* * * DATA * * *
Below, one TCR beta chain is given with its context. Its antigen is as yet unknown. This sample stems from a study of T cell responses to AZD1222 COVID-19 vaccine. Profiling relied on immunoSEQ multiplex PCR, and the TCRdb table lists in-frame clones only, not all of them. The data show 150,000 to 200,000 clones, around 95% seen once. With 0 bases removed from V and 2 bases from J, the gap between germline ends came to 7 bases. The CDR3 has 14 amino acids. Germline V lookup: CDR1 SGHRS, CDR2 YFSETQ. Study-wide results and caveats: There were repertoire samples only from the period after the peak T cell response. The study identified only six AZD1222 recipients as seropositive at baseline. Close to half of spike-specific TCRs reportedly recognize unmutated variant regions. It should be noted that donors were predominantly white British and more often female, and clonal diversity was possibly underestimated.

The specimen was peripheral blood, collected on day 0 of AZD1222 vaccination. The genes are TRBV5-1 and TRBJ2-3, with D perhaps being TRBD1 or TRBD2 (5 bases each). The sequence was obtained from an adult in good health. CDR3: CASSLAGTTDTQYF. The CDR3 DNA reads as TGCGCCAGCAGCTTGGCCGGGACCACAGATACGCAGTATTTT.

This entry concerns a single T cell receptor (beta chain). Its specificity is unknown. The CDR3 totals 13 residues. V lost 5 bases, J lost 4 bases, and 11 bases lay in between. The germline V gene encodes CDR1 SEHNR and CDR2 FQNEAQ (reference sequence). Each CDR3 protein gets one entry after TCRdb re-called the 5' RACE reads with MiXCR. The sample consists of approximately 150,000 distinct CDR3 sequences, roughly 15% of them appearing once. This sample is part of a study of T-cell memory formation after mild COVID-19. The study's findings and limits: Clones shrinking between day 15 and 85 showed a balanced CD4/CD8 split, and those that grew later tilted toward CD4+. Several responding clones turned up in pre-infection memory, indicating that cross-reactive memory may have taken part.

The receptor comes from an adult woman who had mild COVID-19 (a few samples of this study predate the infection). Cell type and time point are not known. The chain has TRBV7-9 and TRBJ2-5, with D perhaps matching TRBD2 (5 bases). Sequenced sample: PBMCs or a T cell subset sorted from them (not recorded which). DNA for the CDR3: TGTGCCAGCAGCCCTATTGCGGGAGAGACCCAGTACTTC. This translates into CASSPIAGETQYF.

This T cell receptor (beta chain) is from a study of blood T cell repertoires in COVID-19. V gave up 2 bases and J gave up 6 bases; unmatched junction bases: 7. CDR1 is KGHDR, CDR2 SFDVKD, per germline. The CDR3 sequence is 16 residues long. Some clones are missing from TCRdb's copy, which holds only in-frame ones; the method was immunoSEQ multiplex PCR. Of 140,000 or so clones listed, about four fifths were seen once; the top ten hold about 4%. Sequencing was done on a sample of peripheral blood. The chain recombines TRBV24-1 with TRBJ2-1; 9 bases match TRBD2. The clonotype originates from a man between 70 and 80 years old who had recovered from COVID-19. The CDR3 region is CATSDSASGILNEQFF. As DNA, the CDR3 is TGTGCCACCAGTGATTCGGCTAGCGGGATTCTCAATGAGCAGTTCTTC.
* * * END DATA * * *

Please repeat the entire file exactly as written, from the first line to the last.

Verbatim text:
Below, one TCR beta chain is given with its context. Its antigen is as yet unknown. This sample stems from a study of T cell responses to AZD1222 COVID-19 vaccine. Profiling relied on immunoSEQ multiplex PCR, and the TCRdb table lists in-frame clones only, not all of them. The data show 150,000 to 200,000 clones, around 95% seen once. With 0 bases removed from V and 2 bases from J, the gap between germline ends came to 7 bases. The CDR3 has 14 amino acids. Germline V lookup: CDR1 SGHRS, CDR2 YFSETQ. Study-wide results and caveats: There were repertoire samples only from the period after the peak T cell response. The study identified only six AZD1222 recipients as seropositive at baseline. Close to half of spike-specific TCRs reportedly recognize unmutated variant regions. It should be noted that donors were predominantly white British and more often female, and clonal diversity was possibly underestimated.

The specimen was peripheral blood, collected on day 0 of AZD1222 vaccination. The genes are TRBV5-1 and TRBJ2-3, with D perhaps being TRBD1 or TRBD2 (5 bases each). The sequence was obtained from an adult in good health. CDR3: CASSLAGTTDTQYF. The CDR3 DNA reads as TGCGCCAGCAGCTTGGCCGGGACCACAGATACGCAGTATTTT.

This entry concerns a single T cell receptor (beta chain). Its specificity is unknown. The CDR3 totals 13 residues. V lost 5 bases, J lost 4 bases, and 11 bases lay in between. The germline V gene encodes CDR1 SEHNR and CDR2 FQNEAQ (reference sequence). Each CDR3 protein gets one entry after TCRdb re-called the 5' RACE reads with MiXCR. The sample consists of approximately 150,000 distinct CDR3 sequences, roughly 15% of them appearing once. This sample is part of a study of T-cell memory formation after mild COVID-19. The study's findings and limits: Clones shrinking between day 15 and 85 showed a balanced CD4/CD8 split, and those that grew later tilted toward CD4+. Several responding clones turned up in pre-infection memory, indicating that cross-reactive memory may have taken part.

The receptor comes from an adult woman who had mild COVID-19 (a few samples of this study predate the infection). Cell type and time point are not known. The chain has TRBV7-9 and TRBJ2-5, with D perhaps matching TRBD2 (5 bases). Sequenced sample: PBMCs or a T cell subset sorted from them (not recorded which). DNA for the CDR3: TGTGCCAGCAGCCCTATTGCGGGAGAGACCCAGTACTTC. This translates into CASSPIAGETQYF.

This T cell receptor (beta chain) is from a study of blood T cell repertoires in COVID-19. V gave up 2 bases and J gave up 6 bases; unmatched junction bases: 7. CDR1 is KGHDR, CDR2 SFDVKD, per germline. The CDR3 sequence is 16 residues long. Some clones are missing from TCRdb's copy, which holds only in-frame ones; the method was immunoSEQ multiplex PCR. Of 140,000 or so clones listed, about four fifths were seen once; the top ten hold about 4%. Sequencing was done on a sample of peripheral blood. The chain recombines TRBV24-1 with TRBJ2-1; 9 bases match TRBD2. The clonotype originates from a man between 70 and 80 years old who had recovered from COVID-19. The CDR3 region is CATSDSASGILNEQFF. As DNA, the CDR3 is TGTGCCACCAGTGATTCGGCTAGCGGGATTCTCAATGAGCAGTTCTTC.